Key to Umbria: Montefalco

Maestri di Santa Chiara di Montefalco (14th century)

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Maestri di Santa Chiara in:    Montefalco   Spoleto


Frescoes from Santa Croce (1333)

The autograph works of what seem to be two distinct, unknown masters were painted for the apse of the church of Santa Croce (now the Cappella di Santa Croce in Santa Chiara da Montefalco).  [The inscription below the fresco of the Crucifixion on the altar wall records that] Jean d’ Amiel, the Rector of the Duchy of Spoleto, commissioned them in 1333.

Primo Maestro di Santa Chiara di Montefalco 

The frescoes given to this master are: 

  1. the Crucifixion, a crowded fresco on the altar wall;
  2. the frescoes of the symbols of the Evangelists in the vaults; and

  1. the frescoes on the right wall, which include:

  2. scenes from the lives of SS Clare of Montefalco and Blaise (Biagio), including this one of St Clare’s vision of the Virgin and the baby Jesus; and

  1. the frescoes in the tabernacle, which depict:
  2. -the Madonna and Child with the Archangels Raphael and Gabriel; and

  3. -St Clare’s vision of the Risen Christ implanting a cross in her heart, with the Blessed Joanna.

Secondo Maestro di Santa Chiara di Montefalco 

The frescoes given to this master are those on the left wall, depict: 

  1. death of St Clare of Montefalco, in which St Clare sits up in bed, surrounded by solicitous monks and nuns (illustrated here)
  2. the martyrdom of St Catherine of Alexandria, to the right of it; and

  3. Christ in glory with SS Blaise and Catherine of Alexandria (illustrated below, to the right).


Jean d’ Amiel appears three time in these frescoes:

  1. he kneels with St Mary Magdalene at the foot of the cross in the Crucifixion; and

  2. SS Blaise and Catherine present him to Christ in glory on the left wall.

Frescoes in Santa Maria di Turrita (ca. 1333)

These frescoes in Santa Maria di Turrita, which are attributed to the Primo Maestro di Santa Chiara di Montefalco, comprise:

  1. fragments from the Assumption of the Virgin, above the apse;

  2. the Crucifixion (with the figure of the Crucified Christ almost completely lost), in the apse:

  1. SS Severus and Fortunatus, to the left of the apse;

  1. the upper part of a Madonna and Child, to the right of the apse; and

  1. the Annunciation, on the left wall.


Dossal (14th century)

This long low dossal, which is attributed to the Primo Maestro di Santa Chiara di Montefalco, was documented in 1925, when it was expropriated from Santa Chiara da Montefalco and sent to the Vatican.  It depicts the Crucifixion six scenes from each of the lives of SS Blaise and Catherine of Alexandria.  It seems likely that Jean d’ Amiel commissioned it in 1333 for what was then Santa Croce.  It is now in the Vatican Palace.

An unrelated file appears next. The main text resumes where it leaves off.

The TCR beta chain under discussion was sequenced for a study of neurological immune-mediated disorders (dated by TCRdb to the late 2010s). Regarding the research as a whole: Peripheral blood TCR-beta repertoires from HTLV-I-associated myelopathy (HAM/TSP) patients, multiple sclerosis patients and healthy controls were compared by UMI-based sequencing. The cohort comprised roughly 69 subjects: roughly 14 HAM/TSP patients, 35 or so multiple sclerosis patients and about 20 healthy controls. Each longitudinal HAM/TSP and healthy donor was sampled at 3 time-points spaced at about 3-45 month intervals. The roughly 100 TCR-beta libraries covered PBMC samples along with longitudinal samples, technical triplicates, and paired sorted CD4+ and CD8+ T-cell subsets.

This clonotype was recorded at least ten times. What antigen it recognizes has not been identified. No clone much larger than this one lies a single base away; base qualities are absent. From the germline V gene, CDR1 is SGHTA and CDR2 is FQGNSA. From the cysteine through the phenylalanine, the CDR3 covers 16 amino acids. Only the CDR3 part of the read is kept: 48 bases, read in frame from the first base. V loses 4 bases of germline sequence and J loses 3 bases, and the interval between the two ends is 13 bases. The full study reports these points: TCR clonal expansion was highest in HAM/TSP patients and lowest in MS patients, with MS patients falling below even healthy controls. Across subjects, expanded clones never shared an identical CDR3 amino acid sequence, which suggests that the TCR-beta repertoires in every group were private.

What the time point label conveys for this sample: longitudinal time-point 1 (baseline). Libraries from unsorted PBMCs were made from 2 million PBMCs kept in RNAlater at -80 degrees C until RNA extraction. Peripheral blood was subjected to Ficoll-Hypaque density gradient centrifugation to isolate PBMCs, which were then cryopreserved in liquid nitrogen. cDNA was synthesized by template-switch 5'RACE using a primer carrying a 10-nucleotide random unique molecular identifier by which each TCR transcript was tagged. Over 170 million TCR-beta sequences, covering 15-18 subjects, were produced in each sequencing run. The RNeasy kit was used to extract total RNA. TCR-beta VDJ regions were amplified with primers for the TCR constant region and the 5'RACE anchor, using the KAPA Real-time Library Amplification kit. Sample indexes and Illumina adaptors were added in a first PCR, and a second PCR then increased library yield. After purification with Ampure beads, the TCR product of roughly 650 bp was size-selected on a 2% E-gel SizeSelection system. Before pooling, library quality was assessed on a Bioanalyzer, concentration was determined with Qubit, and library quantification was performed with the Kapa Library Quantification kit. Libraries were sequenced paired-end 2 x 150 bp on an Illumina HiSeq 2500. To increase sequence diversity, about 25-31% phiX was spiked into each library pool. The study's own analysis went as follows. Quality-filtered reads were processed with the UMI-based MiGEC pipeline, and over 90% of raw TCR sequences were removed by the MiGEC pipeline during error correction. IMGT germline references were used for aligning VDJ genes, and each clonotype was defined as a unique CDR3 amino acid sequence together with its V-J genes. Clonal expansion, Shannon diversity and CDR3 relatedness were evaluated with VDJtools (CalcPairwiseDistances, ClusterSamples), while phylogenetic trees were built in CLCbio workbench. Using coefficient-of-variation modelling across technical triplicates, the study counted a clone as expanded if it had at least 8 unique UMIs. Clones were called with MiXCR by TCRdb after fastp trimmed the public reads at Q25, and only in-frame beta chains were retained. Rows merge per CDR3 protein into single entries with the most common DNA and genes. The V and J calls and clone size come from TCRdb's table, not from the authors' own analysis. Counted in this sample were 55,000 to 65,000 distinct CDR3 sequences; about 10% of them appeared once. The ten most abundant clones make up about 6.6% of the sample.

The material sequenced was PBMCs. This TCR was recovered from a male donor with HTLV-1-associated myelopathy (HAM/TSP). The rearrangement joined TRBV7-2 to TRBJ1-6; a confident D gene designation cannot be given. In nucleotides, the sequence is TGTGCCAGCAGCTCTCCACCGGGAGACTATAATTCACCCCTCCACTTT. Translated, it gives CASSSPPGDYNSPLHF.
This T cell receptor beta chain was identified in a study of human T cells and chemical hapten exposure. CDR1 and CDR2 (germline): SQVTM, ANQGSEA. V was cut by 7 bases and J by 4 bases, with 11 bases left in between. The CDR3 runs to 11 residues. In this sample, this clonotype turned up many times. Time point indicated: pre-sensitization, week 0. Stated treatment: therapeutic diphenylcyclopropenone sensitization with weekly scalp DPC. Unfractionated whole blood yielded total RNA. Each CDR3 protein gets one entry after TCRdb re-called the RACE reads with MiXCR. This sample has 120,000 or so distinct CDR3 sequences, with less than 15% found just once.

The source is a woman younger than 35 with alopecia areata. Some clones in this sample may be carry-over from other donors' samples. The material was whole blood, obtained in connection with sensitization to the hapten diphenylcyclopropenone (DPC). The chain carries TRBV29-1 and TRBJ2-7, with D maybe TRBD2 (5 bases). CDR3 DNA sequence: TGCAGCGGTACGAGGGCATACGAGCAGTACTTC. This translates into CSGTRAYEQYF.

Crucifixion and Scenes from the Passion (14th century)

This panel was one of documented in San Francesco (on the Altare del Nome di Gesù) in 1771.  It was documented again at the time of the French invasion of 1798, although by then the second panel had disappeared.  It was subsequently unrecorded until 1973, when Roberto Longhi published details of a panel in the Pinacoteca Vaticana that he attributed to the Primo Maestro di Santa Chiara di Montefalco.  It is now in the deposit of the Pinacoteca Vaticana.


Paliotto di Santa Maria di Ponte (early 14th century)

This damaged rectangular dossal, which is attributed to the Primo Maestro di Santa Chiara di Montefalco, came from Santa Maria di Ponte, Borgo Cerreto outside Spoleto.  It is now in the Museo Diocesano, Spoleto.  It depicts:

  1. Christ in Majesty within a mandorla surrounded by five roundels containing the symbols of the Evangelist and an Agnus Dei;

  2. a censing angel and three standing saints on each side of the upper register; and

  3. the remains of two narrative scenes (an Annunciation and Nativity) and four busts of saints in the lower register.

Madonna and Child with prophets (ca. 1315)

This panel, which is attributed to the Primo Maestro di Santa Chiara di Montefalco came from the church of Santa Maria, Vallo di Nera.  [It was probably painted at about the same time as the frescoes by this artist at Santa Chiara, Montefalco?].  It is now in the Museo Diocesano, Spoleto.

The panel, which probably formed the central panel of a triptych, depicts the baby Jesus  kissing His mother’s cheek.  He wears a Franciscan habit tied with a cord.  The prophets in the spandrels carry scrolls containing Marian prophecies. 

Read more: 
For the works in Rome, see: 
S. Nessi, “Dipinti Provenienti da Montefalco Conservati in Vaticano”, Bollettino dei Musei e Gallerie Pontificie, 11 (1991) 101-7

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